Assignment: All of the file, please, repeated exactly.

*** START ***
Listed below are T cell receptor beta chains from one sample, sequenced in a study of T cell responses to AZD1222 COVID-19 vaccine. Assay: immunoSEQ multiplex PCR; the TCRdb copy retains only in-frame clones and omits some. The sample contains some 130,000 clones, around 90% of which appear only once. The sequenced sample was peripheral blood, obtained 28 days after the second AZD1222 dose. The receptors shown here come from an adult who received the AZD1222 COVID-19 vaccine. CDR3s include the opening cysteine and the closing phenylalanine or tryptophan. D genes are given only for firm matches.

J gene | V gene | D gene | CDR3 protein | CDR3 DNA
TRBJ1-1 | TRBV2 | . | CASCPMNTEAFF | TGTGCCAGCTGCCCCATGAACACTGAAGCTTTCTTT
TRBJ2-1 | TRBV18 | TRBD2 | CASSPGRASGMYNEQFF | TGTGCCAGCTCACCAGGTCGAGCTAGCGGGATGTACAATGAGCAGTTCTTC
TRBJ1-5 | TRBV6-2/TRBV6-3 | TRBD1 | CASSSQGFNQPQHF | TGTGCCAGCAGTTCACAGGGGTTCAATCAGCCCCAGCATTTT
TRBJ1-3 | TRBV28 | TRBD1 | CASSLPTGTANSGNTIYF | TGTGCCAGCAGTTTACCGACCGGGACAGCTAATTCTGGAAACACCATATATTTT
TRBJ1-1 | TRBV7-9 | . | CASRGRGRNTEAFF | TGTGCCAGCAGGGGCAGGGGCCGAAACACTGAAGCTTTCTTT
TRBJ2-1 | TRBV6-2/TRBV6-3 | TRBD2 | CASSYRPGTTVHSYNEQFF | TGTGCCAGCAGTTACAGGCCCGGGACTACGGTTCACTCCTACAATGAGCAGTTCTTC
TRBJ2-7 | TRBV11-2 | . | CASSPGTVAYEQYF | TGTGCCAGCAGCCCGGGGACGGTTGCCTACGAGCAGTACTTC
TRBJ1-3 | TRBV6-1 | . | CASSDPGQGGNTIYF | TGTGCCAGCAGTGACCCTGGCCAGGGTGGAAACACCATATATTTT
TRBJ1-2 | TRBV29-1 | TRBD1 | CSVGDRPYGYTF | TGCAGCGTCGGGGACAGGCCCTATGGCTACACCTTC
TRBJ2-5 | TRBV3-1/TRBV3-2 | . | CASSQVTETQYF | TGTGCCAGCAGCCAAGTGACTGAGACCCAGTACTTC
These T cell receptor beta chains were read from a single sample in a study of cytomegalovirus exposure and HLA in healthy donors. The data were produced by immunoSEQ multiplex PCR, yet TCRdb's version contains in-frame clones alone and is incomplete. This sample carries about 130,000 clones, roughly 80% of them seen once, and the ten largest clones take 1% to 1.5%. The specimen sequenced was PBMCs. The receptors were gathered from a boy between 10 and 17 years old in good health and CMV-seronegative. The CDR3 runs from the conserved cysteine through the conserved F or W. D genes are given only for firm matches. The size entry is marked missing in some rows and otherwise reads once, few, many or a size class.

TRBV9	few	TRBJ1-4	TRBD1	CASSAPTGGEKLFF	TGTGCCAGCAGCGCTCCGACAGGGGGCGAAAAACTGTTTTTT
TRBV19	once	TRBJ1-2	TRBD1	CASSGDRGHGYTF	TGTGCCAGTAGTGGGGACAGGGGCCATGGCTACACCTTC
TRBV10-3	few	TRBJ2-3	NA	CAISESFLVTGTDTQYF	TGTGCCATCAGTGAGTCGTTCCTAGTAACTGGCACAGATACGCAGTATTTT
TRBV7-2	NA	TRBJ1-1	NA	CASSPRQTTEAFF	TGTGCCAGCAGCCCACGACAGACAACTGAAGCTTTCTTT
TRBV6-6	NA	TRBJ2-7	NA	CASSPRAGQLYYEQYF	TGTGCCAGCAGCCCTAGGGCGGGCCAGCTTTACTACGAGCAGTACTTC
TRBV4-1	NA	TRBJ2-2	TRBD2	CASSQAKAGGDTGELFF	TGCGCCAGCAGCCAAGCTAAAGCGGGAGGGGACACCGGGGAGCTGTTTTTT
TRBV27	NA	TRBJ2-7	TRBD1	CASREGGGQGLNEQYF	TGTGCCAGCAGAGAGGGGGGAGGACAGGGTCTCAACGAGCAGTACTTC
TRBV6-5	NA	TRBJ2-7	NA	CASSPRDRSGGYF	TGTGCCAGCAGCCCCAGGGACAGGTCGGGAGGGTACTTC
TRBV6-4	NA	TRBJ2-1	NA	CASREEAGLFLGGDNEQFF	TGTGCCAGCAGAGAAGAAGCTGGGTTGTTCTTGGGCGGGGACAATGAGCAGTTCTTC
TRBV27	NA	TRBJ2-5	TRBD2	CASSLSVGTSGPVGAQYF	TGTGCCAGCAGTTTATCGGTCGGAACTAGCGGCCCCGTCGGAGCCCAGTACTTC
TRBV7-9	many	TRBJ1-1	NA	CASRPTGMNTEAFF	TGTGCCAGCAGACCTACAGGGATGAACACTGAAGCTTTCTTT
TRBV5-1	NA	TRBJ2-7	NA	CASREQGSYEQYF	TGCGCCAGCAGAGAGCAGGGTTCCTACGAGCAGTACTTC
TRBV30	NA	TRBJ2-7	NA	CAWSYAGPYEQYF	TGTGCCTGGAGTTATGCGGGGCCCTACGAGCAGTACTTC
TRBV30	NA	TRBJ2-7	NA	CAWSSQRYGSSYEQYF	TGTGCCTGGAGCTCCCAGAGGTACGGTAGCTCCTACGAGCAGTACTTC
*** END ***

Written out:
Listed below are T cell receptor beta chains from one sample, sequenced in a study of T cell responses to AZD1222 COVID-19 vaccine. Assay: immunoSEQ multiplex PCR; the TCRdb copy retains only in-frame clones and omits some. The sample contains some 130,000 clones, around 90% of which appear only once. The sequenced sample was peripheral blood, obtained 28 days after the second AZD1222 dose. The receptors shown here come from an adult who received the AZD1222 COVID-19 vaccine. CDR3s include the opening cysteine and the closing phenylalanine or tryptophan. D genes are given only for firm matches.

J gene | V gene | D gene | CDR3 protein | CDR3 DNA
TRBJ1-1 | TRBV2 | . | CASCPMNTEAFF | TGTGCCAGCTGCCCCATGAACACTGAAGCTTTCTTT
TRBJ2-1 | TRBV18 | TRBD2 | CASSPGRASGMYNEQFF | TGTGCCAGCTCACCAGGTCGAGCTAGCGGGATGTACAATGAGCAGTTCTTC
TRBJ1-5 | TRBV6-2/TRBV6-3 | TRBD1 | CASSSQGFNQPQHF | TGTGCCAGCAGTTCACAGGGGTTCAATCAGCCCCAGCATTTT
TRBJ1-3 | TRBV28 | TRBD1 | CASSLPTGTANSGNTIYF | TGTGCCAGCAGTTTACCGACCGGGACAGCTAATTCTGGAAACACCATATATTTT
TRBJ1-1 | TRBV7-9 | . | CASRGRGRNTEAFF | TGTGCCAGCAGGGGCAGGGGCCGAAACACTGAAGCTTTCTTT
TRBJ2-1 | TRBV6-2/TRBV6-3 | TRBD2 | CASSYRPGTTVHSYNEQFF | TGTGCCAGCAGTTACAGGCCCGGGACTACGGTTCACTCCTACAATGAGCAGTTCTTC
TRBJ2-7 | TRBV11-2 | . | CASSPGTVAYEQYF | TGTGCCAGCAGCCCGGGGACGGTTGCCTACGAGCAGTACTTC
TRBJ1-3 | TRBV6-1 | . | CASSDPGQGGNTIYF | TGTGCCAGCAGTGACCCTGGCCAGGGTGGAAACACCATATATTTT
TRBJ1-2 | TRBV29-1 | TRBD1 | CSVGDRPYGYTF | TGCAGCGTCGGGGACAGGCCCTATGGCTACACCTTC
TRBJ2-5 | TRBV3-1/TRBV3-2 | . | CASSQVTETQYF | TGTGCCAGCAGCCAAGTGACTGAGACCCAGTACTTC
These T cell receptor beta chains were read from a single sample in a study of cytomegalovirus exposure and HLA in healthy donors. The data were produced by immunoSEQ multiplex PCR, yet TCRdb's version contains in-frame clones alone and is incomplete. This sample carries about 130,000 clones, roughly 80% of them seen once, and the ten largest clones take 1% to 1.5%. The specimen sequenced was PBMCs. The receptors were gathered from a boy between 10 and 17 years old in good health and CMV-seronegative. The CDR3 runs from the conserved cysteine through the conserved F or W. D genes are given only for firm matches. The size entry is marked missing in some rows and otherwise reads once, few, many or a size class.

TRBV9	few	TRBJ1-4	TRBD1	CASSAPTGGEKLFF	TGTGCCAGCAGCGCTCCGACAGGGGGCGAAAAACTGTTTTTT
TRBV19	once	TRBJ1-2	TRBD1	CASSGDRGHGYTF	TGTGCCAGTAGTGGGGACAGGGGCCATGGCTACACCTTC
TRBV10-3	few	TRBJ2-3	NA	CAISESFLVTGTDTQYF	TGTGCCATCAGTGAGTCGTTCCTAGTAACTGGCACAGATACGCAGTATTTT
TRBV7-2	NA	TRBJ1-1	NA	CASSPRQTTEAFF	TGTGCCAGCAGCCCACGACAGACAACTGAAGCTTTCTTT
TRBV6-6	NA	TRBJ2-7	NA	CASSPRAGQLYYEQYF	TGTGCCAGCAGCCCTAGGGCGGGCCAGCTTTACTACGAGCAGTACTTC
TRBV4-1	NA	TRBJ2-2	TRBD2	CASSQAKAGGDTGELFF	TGCGCCAGCAGCCAAGCTAAAGCGGGAGGGGACACCGGGGAGCTGTTTTTT
TRBV27	NA	TRBJ2-7	TRBD1	CASREGGGQGLNEQYF	TGTGCCAGCAGAGAGGGGGGAGGACAGGGTCTCAACGAGCAGTACTTC
TRBV6-5	NA	TRBJ2-7	NA	CASSPRDRSGGYF	TGTGCCAGCAGCCCCAGGGACAGGTCGGGAGGGTACTTC
TRBV6-4	NA	TRBJ2-1	NA	CASREEAGLFLGGDNEQFF	TGTGCCAGCAGAGAAGAAGCTGGGTTGTTCTTGGGCGGGGACAATGAGCAGTTCTTC
TRBV27	NA	TRBJ2-5	TRBD2	CASSLSVGTSGPVGAQYF	TGTGCCAGCAGTTTATCGGTCGGAACTAGCGGCCCCGTCGGAGCCCAGTACTTC
TRBV7-9	many	TRBJ1-1	NA	CASRPTGMNTEAFF	TGTGCCAGCAGACCTACAGGGATGAACACTGAAGCTTTCTTT
TRBV5-1	NA	TRBJ2-7	NA	CASREQGSYEQYF	TGCGCCAGCAGAGAGCAGGGTTCCTACGAGCAGTACTTC
TRBV30	NA	TRBJ2-7	NA	CAWSYAGPYEQYF	TGTGCCTGGAGTTATGCGGGGCCCTACGAGCAGTACTTC
TRBV30	NA	TRBJ2-7	NA	CAWSSQRYGSSYEQYF	TGTGCCTGGAGCTCCCAGAGGTACGGTAGCTCCTACGAGCAGTACTTC